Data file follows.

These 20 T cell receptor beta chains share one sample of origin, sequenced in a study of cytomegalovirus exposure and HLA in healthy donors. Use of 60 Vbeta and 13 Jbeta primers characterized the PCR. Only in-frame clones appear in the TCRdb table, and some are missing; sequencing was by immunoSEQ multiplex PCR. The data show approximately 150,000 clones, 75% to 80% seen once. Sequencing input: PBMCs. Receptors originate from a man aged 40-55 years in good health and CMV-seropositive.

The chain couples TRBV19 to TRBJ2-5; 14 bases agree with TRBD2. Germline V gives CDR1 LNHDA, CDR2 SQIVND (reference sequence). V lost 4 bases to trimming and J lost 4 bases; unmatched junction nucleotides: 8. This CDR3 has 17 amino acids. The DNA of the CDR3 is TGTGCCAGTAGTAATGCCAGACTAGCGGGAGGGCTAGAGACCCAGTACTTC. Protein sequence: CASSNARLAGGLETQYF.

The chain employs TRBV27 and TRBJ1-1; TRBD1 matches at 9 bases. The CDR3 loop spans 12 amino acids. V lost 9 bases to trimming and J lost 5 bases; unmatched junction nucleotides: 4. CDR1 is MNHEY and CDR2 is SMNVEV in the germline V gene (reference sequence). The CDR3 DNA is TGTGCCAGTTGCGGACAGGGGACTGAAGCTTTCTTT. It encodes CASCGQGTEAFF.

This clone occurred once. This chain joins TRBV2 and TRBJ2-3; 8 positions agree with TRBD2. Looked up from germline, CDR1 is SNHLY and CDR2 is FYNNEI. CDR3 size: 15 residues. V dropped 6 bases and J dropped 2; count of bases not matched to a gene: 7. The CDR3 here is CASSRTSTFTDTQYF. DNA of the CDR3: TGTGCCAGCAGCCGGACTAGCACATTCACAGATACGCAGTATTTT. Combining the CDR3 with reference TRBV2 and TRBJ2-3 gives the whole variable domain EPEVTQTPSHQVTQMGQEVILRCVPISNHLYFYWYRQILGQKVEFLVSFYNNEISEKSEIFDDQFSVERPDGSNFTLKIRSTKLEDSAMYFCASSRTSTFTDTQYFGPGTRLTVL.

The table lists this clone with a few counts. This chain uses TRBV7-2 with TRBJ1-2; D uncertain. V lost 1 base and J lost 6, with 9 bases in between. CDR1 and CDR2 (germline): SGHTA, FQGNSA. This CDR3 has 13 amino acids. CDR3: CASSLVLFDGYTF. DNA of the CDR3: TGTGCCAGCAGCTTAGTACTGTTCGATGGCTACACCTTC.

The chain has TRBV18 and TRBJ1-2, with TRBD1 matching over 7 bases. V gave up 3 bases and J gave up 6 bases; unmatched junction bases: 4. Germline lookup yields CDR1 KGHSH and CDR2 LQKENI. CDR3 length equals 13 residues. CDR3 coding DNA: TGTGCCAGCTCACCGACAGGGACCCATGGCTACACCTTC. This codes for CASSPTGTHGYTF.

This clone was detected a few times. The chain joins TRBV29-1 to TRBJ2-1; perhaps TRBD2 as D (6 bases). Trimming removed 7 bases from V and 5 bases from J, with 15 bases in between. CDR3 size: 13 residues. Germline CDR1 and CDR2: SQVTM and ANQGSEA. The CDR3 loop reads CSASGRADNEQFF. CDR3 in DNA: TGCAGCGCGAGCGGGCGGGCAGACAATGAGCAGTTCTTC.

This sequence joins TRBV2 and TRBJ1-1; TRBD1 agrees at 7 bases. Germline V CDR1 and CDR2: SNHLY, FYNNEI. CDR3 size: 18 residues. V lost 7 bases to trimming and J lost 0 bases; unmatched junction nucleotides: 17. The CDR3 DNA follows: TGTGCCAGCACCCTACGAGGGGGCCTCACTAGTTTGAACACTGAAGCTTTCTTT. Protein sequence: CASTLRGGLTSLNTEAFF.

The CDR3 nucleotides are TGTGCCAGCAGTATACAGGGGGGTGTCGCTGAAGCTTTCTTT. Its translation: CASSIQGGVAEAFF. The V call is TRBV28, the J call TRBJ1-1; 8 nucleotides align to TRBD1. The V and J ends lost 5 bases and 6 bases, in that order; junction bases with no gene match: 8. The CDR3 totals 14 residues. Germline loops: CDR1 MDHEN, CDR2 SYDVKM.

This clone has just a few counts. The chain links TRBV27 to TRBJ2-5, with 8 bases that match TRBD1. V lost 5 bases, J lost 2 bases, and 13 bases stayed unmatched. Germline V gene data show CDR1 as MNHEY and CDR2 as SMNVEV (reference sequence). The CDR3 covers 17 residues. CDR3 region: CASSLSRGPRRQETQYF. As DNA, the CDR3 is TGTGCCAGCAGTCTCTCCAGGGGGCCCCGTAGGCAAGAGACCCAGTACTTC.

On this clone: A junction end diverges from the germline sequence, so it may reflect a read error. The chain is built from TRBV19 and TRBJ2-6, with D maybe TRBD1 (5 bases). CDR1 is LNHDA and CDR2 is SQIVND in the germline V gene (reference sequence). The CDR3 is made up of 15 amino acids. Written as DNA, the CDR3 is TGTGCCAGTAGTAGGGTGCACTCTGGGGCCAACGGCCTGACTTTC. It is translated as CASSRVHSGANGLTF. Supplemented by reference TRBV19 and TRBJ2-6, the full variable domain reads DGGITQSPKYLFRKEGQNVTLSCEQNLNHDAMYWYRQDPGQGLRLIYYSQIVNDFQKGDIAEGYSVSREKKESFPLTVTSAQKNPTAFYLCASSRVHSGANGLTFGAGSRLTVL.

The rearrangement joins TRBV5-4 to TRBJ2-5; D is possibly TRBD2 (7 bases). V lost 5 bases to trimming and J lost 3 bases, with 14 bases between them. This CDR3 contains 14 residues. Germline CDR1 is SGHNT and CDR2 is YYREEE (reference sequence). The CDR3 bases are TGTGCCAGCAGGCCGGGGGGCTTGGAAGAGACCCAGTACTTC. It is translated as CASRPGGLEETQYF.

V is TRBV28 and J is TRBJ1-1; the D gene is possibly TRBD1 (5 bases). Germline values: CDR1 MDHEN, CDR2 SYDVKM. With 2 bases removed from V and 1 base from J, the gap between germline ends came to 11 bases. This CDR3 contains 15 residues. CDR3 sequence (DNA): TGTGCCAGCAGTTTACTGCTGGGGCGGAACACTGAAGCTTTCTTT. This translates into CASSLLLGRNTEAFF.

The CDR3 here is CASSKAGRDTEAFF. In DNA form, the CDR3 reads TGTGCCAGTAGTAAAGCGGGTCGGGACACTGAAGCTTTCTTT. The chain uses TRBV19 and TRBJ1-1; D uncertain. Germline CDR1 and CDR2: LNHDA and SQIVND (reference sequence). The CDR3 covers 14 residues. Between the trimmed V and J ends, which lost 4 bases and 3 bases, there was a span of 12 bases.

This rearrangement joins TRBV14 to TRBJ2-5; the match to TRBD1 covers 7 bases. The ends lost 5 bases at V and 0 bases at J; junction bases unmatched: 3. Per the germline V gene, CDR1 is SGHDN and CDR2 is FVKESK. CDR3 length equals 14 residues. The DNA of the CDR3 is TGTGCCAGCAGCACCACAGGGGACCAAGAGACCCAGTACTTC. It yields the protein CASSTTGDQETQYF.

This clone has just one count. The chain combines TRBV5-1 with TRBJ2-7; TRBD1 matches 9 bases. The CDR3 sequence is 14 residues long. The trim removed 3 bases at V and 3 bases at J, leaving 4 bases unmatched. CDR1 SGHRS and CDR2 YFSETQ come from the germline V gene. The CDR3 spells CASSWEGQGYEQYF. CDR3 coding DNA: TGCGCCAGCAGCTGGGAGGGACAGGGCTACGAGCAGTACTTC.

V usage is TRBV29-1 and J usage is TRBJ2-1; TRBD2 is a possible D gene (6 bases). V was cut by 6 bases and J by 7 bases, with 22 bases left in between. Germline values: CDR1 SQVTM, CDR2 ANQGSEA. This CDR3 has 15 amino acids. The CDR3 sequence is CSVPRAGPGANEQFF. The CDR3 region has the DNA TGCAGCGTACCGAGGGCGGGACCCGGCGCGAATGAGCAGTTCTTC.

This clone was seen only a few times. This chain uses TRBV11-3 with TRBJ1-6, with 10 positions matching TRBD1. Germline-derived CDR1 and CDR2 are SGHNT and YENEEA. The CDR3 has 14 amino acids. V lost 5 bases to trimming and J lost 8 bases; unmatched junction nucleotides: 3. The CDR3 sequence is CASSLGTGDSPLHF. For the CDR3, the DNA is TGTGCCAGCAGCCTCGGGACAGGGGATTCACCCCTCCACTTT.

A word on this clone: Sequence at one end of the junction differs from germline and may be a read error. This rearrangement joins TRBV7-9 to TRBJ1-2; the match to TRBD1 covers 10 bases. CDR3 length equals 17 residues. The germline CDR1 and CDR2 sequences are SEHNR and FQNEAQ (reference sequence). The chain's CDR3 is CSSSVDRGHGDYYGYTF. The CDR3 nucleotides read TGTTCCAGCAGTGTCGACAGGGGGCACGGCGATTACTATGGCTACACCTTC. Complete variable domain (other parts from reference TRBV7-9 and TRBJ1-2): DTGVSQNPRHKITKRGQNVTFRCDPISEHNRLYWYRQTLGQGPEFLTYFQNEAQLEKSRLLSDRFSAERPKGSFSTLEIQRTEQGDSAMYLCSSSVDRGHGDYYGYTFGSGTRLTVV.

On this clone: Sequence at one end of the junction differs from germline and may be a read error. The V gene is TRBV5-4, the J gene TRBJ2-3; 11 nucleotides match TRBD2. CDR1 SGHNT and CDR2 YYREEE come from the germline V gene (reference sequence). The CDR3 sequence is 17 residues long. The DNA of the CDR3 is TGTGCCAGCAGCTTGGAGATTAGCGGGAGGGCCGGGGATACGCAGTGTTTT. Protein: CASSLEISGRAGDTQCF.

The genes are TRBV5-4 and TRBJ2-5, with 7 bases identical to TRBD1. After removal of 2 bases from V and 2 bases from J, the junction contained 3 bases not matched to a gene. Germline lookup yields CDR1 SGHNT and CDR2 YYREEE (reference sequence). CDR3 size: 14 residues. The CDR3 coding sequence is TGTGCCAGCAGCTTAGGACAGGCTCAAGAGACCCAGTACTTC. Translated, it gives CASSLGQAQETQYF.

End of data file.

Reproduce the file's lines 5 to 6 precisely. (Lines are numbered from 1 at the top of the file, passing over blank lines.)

The table lists this clone with a few counts. This chain uses TRBV7-2 with TRBJ1-2; D uncertain. V lost 1 base and J lost 6, with 9 bases in between. CDR1 and CDR2 (germline): SGHTA, FQGNSA. This CDR3 has 13 amino acids. CDR3: CASSLVLFDGYTF. DNA of the CDR3: TGTGCCAGCAGCTTAGTACTGTTCGATGGCTACACCTTC.

The chain has TRBV18 and TRBJ1-2, with TRBD1 matching over 7 bases. V gave up 3 bases and J gave up 6 bases; unmatched junction bases: 4. Germline lookup yields CDR1 KGHSH and CDR2 LQKENI. CDR3 length equals 13 residues. CDR3 coding DNA: TGTGCCAGCTCACCGACAGGGACCCATGGCTACACCTTC. This codes for CASSPTGTHGYTF.